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How computers have created a new field of engineering

The 19th-century builders of bridges, skyscrapers, metropolitan railroad stations, and deep-water harbors had no supercomputers, desktops, laptops, or tablets.

Instead, they had armies of draftsmen whose sole function was to produce the blueprints, layouts and elevations that field engineers and construction workers would later transform into a bridge, a tower, or a dam.

The advent of the computer has changed all this. It has become the drawing board, and the designers – be they architects, engineers, or inventors – have acquired new skills and become their own draftsmen.

This transformation has resulted in a new field of engineering called Computer-Aided Design (CAD), turning the computer into a virtual machine shop or workbench where the engineer can iterate between concept and construction until all design specifications are satisfied.

More important than aiding design, CAD facilitates re-design and therefore opens up the creative field and presents engineers with possibilities that were never before possible.

CAD is not just about large-scale structures. It is also about our micro-scale designs, our micro-electronic chips, micro-sensors, and microelectromechanical systems (MEMS).

With CAD, we can use computers to design better computers and microchips to design more complex, faster microchips. CAD doesn’t just help us design structures, it allows us to analyze how they will behave.

While the drafting table and its blueprints are spatial constructs, the computer and its graphics interface are both spatial and temporal. Objects can be visualized in space, and their behavior over time examined.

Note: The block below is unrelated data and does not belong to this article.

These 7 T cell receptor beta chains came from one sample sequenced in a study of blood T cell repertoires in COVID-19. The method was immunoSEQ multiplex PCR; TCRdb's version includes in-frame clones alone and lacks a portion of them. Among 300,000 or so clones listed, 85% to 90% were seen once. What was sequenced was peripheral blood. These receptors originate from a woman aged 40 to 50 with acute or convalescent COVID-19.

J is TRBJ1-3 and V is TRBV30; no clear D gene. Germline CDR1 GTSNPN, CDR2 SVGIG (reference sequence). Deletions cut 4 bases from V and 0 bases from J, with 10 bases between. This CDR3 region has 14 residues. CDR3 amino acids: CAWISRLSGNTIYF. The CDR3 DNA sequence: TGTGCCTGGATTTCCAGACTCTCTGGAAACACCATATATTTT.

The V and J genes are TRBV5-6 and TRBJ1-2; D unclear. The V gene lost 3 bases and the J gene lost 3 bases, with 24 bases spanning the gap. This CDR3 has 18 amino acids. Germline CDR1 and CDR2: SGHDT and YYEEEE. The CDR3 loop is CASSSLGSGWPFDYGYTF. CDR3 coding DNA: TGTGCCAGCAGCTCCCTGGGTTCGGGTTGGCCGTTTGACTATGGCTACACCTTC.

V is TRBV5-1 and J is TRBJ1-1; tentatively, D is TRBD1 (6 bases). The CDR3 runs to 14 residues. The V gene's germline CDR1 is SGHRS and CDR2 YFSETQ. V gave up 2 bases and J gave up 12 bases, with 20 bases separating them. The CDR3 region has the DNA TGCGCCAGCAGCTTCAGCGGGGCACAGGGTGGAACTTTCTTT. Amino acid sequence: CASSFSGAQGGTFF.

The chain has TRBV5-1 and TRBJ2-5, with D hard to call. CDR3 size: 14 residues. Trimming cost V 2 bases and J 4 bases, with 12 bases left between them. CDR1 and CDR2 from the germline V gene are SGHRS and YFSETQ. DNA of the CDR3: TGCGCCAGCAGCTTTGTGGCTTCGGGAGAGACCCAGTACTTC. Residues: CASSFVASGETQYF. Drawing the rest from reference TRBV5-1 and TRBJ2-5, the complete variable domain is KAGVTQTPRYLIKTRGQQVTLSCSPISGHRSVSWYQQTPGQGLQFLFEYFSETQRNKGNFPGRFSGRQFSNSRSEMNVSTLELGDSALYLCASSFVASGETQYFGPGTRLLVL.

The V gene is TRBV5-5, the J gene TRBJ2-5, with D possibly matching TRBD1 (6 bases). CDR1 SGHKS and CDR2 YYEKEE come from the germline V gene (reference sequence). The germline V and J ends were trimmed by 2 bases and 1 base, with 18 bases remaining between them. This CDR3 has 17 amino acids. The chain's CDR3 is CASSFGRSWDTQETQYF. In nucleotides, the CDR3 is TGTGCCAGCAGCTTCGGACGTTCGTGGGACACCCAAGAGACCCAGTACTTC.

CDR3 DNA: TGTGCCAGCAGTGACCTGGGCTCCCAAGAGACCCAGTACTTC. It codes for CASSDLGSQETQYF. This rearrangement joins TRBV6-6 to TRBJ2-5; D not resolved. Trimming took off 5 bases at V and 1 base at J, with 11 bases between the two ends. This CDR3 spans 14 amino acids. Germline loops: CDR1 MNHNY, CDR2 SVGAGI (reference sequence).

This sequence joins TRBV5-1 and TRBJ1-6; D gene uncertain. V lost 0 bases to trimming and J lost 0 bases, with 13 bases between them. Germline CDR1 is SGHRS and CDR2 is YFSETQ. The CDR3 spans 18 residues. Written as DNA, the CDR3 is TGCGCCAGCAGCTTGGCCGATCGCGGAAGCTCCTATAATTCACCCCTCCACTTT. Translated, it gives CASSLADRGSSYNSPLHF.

This latter aspect is what engineers call simulation, and it is crucial in gaining a deeper understanding of the dynamics of the design in responding to external forces or internal changes.

This aspect is particularly important in the simulation of MEMS, which often encompass more than one physical domain, thus making the analysis and verification of their behavior quite challenging.

While CAD for electronics has just to deal with flows of electrons through electrical components and electronic devices, CAD for MEMS has to also deal with masses, velocities, and accelerations.

It has to deal with both the mechanical domain and the electronic domain. With some of the more complex MEMS sensors, it has also to deal with the fluidic, thermal, and optical domains.

MEMS CAD has to run complex three-dimensional computer simulations, not unlike the simulations that civil engineers conduct for bridges and high-rise buildings or the simulations that aerospace engineers run for aircraft fuselage, wings, and engines.

To help advance MEMS CAD so that it is able to continue to serve as an enabling tool for innovation in engineering and design, the Masdar Institute is focusing the attention of its Institute Centre for Microsystems (iMicro) addressing some of the most important challenges in MEMS design and simulation and on developing student skills and mastery of cutting-edge MEMS CAD tools. The research and training at Masdar Institute are being conducted under its TwinLab framework with Singapore’s A*STAR Institute of Microelectronics. The strength of Masdar Institute’s CAD research is that it closely parallels the MEMS devices currently under design within TwinLab, including MEMS for motion sensing, energy harvesting, ultrasound sensing, optical sensing and computer-aided design for MEMS devices.

Through this partnership funded by Mubadala Technology, GlobalFoundries and the Singapore Economic Development Board (EDB), Masdar Institute is both acquiring and contributing to the technical expertise required to develop the advanced MEMS CAD tools of tomorrow.

Dr. Ibrahim (Abe) Elfadel is professor of electrical engineering and computer science and head of the Institute Centre for Microsystems (iMicro) at the Masdar Institute. This op-ed is the second in a series of op-eds covering the research work being conducted at the Masdar Institute in the area of MEMS.

 

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